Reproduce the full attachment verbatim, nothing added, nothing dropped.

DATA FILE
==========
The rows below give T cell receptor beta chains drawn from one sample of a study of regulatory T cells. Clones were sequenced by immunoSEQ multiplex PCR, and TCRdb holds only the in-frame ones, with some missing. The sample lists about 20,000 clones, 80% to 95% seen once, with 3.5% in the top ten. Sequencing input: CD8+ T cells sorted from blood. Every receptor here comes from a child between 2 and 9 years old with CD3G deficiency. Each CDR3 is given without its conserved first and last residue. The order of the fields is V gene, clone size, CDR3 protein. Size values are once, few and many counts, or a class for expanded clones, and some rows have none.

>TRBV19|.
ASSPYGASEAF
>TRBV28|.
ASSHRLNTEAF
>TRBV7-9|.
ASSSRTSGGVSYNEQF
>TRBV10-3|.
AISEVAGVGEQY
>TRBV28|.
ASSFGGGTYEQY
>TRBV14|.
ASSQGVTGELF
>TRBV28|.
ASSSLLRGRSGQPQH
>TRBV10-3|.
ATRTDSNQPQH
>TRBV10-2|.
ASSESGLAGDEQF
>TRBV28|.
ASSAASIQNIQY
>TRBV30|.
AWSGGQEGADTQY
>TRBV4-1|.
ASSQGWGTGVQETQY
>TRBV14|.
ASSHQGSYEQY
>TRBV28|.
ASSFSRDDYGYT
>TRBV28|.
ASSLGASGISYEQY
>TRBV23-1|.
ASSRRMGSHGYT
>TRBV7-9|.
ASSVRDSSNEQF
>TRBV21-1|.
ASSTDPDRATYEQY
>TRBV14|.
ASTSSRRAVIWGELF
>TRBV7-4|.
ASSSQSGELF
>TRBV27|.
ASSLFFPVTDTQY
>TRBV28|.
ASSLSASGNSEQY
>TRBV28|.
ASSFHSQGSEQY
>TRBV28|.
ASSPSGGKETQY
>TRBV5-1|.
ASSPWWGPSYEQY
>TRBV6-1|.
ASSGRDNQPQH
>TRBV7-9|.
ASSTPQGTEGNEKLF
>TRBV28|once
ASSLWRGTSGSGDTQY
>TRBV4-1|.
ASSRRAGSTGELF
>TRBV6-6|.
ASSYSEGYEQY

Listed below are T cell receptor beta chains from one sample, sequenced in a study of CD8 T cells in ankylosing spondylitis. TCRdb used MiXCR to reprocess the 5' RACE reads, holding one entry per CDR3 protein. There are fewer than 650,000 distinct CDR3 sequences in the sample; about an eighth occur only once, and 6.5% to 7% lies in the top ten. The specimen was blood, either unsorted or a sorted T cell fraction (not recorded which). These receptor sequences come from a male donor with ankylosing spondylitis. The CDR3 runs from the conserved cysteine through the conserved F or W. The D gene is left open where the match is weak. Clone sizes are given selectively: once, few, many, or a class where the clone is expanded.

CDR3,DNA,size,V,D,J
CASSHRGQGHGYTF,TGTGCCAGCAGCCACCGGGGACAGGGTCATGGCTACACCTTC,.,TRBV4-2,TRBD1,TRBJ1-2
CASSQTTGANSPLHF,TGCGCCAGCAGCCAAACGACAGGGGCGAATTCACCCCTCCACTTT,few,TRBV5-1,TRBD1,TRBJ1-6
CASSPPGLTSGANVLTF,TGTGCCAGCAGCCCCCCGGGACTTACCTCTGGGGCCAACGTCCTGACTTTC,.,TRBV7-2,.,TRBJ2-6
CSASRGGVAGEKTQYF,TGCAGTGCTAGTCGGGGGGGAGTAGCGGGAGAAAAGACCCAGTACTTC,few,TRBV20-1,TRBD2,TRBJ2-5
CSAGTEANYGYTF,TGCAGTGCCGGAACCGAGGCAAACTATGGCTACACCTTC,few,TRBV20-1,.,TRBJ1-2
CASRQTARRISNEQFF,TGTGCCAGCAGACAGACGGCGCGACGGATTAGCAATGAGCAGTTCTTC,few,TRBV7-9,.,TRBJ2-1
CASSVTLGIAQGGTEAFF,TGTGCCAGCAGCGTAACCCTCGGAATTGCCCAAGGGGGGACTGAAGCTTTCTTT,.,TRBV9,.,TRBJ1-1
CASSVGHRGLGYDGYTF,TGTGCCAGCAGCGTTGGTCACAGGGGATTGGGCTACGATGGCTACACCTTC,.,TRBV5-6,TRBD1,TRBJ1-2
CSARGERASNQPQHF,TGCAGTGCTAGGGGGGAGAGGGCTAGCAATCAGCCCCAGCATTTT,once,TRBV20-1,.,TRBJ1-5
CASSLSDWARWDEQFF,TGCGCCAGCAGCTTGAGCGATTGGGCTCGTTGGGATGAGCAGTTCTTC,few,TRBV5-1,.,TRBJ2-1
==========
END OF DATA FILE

The rows below give T cell receptor beta chains drawn from one sample of a study of regulatory T cells. Clones were sequenced by immunoSEQ multiplex PCR, and TCRdb holds only the in-frame ones, with some missing. The sample lists about 20,000 clones, 80% to 95% seen once, with 3.5% in the top ten. Sequencing input: CD8+ T cells sorted from blood. Every receptor here comes from a child between 2 and 9 years old with CD3G deficiency. Each CDR3 is given without its conserved first and last residue. The order of the fields is V gene, clone size, CDR3 protein. Size values are once, few and many counts, or a class for expanded clones, and some rows have none.

>TRBV19|.
ASSPYGASEAF
>TRBV28|.
ASSHRLNTEAF
>TRBV7-9|.
ASSSRTSGGVSYNEQF
>TRBV10-3|.
AISEVAGVGEQY
>TRBV28|.
ASSFGGGTYEQY
>TRBV14|.
ASSQGVTGELF
>TRBV28|.
ASSSLLRGRSGQPQH
>TRBV10-3|.
ATRTDSNQPQH
>TRBV10-2|.
ASSESGLAGDEQF
>TRBV28|.
ASSAASIQNIQY
>TRBV30|.
AWSGGQEGADTQY
>TRBV4-1|.
ASSQGWGTGVQETQY
>TRBV14|.
ASSHQGSYEQY
>TRBV28|.
ASSFSRDDYGYT
>TRBV28|.
ASSLGASGISYEQY
>TRBV23-1|.
ASSRRMGSHGYT
>TRBV7-9|.
ASSVRDSSNEQF
>TRBV21-1|.
ASSTDPDRATYEQY
>TRBV14|.
ASTSSRRAVIWGELF
>TRBV7-4|.
ASSSQSGELF
>TRBV27|.
ASSLFFPVTDTQY
>TRBV28|.
ASSLSASGNSEQY
>TRBV28|.
ASSFHSQGSEQY
>TRBV28|.
ASSPSGGKETQY
>TRBV5-1|.
ASSPWWGPSYEQY
>TRBV6-1|.
ASSGRDNQPQH
>TRBV7-9|.
ASSTPQGTEGNEKLF
>TRBV28|once
ASSLWRGTSGSGDTQY
>TRBV4-1|.
ASSRRAGSTGELF
>TRBV6-6|.
ASSYSEGYEQY

Listed below are T cell receptor beta chains from one sample, sequenced in a study of CD8 T cells in ankylosing spondylitis. TCRdb used MiXCR to reprocess the 5' RACE reads, holding one entry per CDR3 protein. There are fewer than 650,000 distinct CDR3 sequences in the sample; about an eighth occur only once, and 6.5% to 7% lies in the top ten. The specimen was blood, either unsorted or a sorted T cell fraction (not recorded which). These receptor sequences come from a male donor with ankylosing spondylitis. The CDR3 runs from the conserved cysteine through the conserved F or W. The D gene is left open where the match is weak. Clone sizes are given selectively: once, few, many, or a class where the clone is expanded.

CDR3,DNA,size,V,D,J
CASSHRGQGHGYTF,TGTGCCAGCAGCCACCGGGGACAGGGTCATGGCTACACCTTC,.,TRBV4-2,TRBD1,TRBJ1-2
CASSQTTGANSPLHF,TGCGCCAGCAGCCAAACGACAGGGGCGAATTCACCCCTCCACTTT,few,TRBV5-1,TRBD1,TRBJ1-6
CASSPPGLTSGANVLTF,TGTGCCAGCAGCCCCCCGGGACTTACCTCTGGGGCCAACGTCCTGACTTTC,.,TRBV7-2,.,TRBJ2-6
CSASRGGVAGEKTQYF,TGCAGTGCTAGTCGGGGGGGAGTAGCGGGAGAAAAGACCCAGTACTTC,few,TRBV20-1,TRBD2,TRBJ2-5
CSAGTEANYGYTF,TGCAGTGCCGGAACCGAGGCAAACTATGGCTACACCTTC,few,TRBV20-1,.,TRBJ1-2
CASRQTARRISNEQFF,TGTGCCAGCAGACAGACGGCGCGACGGATTAGCAATGAGCAGTTCTTC,few,TRBV7-9,.,TRBJ2-1
CASSVTLGIAQGGTEAFF,TGTGCCAGCAGCGTAACCCTCGGAATTGCCCAAGGGGGGACTGAAGCTTTCTTT,.,TRBV9,.,TRBJ1-1
CASSVGHRGLGYDGYTF,TGTGCCAGCAGCGTTGGTCACAGGGGATTGGGCTACGATGGCTACACCTTC,.,TRBV5-6,TRBD1,TRBJ1-2
CSARGERASNQPQHF,TGCAGTGCTAGGGGGGAGAGGGCTAGCAATCAGCCCCAGCATTTT,once,TRBV20-1,.,TRBJ1-5
CASSLSDWARWDEQFF,TGCGCCAGCAGCTTGAGCGATTGGGCTCGTTGGGATGAGCAGTTCTTC,few,TRBV5-1,.,TRBJ2-1